At first, the term “credit card breakage” may look like a typo because “breakage” is most commonly used in relation to gift cards, but there’s much more to it than that.
In the retail and payments industry, credit card breakage is a term merchants use to describe the un-redeemed value that consumers hold in gift cards, airline miles, and other “rewards” mechanisms.
For example, when you finally get around to using that $50 Red Lobster gift card, but the meal is only $46 – the remaining $4 is the credit card breakage (or money that a company pockets without exchanging a good or service.)
Credit card breakage is something that happens to a lot of people. It’s not exactly clear why it happens, but it seems to be related to the way credit cards are made.
Credit cards are made with a lot of different materials, including plastic and metal. It’s believed that when Credit Cards are made, they’re not made with a consistent thickness.
This means that over time, the credit card can break down in certain areas, resulting in Credit card breakage.
There are a few ways to prevent credit card breakage, including using a credit card protector or keeping your credit card in a safe place. However, if you do experience credit card breakage there’s not much you can do except replace your credit card.
So how does this relate to credit cards? Unused points.
Each year 31% of credit cardholders never redeem their credit card reward points, according to BankRate’s Money Pulse Survey. And in total that’s over 60 million consumers not using the points they’ve earned.
Additionally, as mentioned in Forbes, those rewards add up to over $16 billion worth of credit card rewards expiring each year. Most nonprofits already have a plethora of grant deadlines, award applications, development budgets to balance, and more – so prioritizing credit card points just slips through the cracks.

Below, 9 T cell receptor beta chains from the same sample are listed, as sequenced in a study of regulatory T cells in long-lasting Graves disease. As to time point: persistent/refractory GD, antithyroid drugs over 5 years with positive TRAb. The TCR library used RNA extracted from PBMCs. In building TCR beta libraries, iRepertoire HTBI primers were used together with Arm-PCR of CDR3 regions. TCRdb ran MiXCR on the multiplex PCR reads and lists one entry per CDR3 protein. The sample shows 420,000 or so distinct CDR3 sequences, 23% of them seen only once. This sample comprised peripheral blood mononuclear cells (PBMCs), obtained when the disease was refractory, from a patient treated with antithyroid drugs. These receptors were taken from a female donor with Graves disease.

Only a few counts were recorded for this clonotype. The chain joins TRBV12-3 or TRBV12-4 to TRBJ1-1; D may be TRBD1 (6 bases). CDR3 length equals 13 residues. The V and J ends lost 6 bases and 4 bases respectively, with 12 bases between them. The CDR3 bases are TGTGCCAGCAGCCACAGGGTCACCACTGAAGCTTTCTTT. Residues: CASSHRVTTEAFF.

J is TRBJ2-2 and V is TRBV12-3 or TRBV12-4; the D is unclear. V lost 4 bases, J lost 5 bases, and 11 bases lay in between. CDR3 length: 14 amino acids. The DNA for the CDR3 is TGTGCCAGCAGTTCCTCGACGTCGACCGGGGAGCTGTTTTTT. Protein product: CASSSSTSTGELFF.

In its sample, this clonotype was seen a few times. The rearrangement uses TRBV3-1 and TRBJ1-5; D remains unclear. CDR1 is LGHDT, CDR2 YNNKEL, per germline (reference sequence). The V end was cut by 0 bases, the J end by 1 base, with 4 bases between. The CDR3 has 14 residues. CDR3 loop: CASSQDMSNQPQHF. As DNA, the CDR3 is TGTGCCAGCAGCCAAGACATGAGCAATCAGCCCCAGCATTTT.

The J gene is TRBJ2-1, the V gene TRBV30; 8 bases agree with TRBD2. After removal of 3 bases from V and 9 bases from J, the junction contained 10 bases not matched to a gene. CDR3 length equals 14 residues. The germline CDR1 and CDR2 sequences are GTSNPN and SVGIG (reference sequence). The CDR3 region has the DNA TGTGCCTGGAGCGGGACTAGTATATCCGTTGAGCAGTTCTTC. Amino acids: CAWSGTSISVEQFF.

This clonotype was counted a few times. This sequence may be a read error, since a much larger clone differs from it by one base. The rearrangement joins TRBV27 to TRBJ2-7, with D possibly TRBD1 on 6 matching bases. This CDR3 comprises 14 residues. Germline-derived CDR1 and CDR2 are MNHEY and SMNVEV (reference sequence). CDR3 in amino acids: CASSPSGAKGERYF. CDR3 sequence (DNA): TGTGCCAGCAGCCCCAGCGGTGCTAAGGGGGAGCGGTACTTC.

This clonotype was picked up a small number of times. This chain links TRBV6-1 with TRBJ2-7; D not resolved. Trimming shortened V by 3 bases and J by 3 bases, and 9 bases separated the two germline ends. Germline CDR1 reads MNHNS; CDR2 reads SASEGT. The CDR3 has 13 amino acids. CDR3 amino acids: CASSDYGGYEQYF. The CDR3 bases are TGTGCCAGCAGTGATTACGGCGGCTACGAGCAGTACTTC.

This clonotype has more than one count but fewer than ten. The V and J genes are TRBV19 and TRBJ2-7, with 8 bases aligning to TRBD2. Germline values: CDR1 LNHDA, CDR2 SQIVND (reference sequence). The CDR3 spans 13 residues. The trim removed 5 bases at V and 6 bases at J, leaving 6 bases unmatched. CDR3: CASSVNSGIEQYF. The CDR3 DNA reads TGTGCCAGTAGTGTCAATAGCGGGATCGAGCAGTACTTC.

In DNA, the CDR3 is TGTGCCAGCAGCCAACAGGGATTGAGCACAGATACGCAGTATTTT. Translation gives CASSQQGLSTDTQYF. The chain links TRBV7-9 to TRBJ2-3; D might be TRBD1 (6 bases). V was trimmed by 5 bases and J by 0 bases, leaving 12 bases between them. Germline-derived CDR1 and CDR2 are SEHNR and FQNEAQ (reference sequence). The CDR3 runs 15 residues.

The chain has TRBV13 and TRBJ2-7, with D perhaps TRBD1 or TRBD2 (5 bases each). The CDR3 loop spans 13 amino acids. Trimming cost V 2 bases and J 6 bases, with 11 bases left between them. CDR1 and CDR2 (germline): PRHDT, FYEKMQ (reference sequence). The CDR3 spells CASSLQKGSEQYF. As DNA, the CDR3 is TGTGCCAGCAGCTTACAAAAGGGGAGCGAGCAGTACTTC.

So where does that money go?
Back into the pockets of banks and credit card issuers.
While credit card breakage may be considered insignificant or accepted among other institutions, we believe that nonprofits should never experience breakage.
Funds are vital in changing the communities that nonprofits all around the world serve. Instead of getting a credit card with points that you forget about or rewards that really don’t apply to your organization, look for a card that is made specifically to meet the needs of nonprofits by providing applicable discounts, perks, and of course automatic cash back.
Another thing to look out for in your credit card evaluation process is what various companies actually mean by “cash back.” Some companies advertise this but make it a very manual process of monthly paperwork or messy redemption schemes, so it’s important to decipher marketing language from reality. Search for a card that automatically gives you rewards in the form of a rebate on your monthly statement.
Rewards are not something NGOs should be missing out on, and cash back is the most transparent and valuable option. This is a huge reason why we stand by our nonprofit business card and believe its the best solution for NGOs.
Our Nonprofit Credit Card gives you the option to give 1% of all purchases back to your organization as a direct rebate on your statement. However, if you find our card isn’t a good fit for you for other reasons, we still implore you to evaluate credit card providers carefully. Look beyond the perks and into the fine print.
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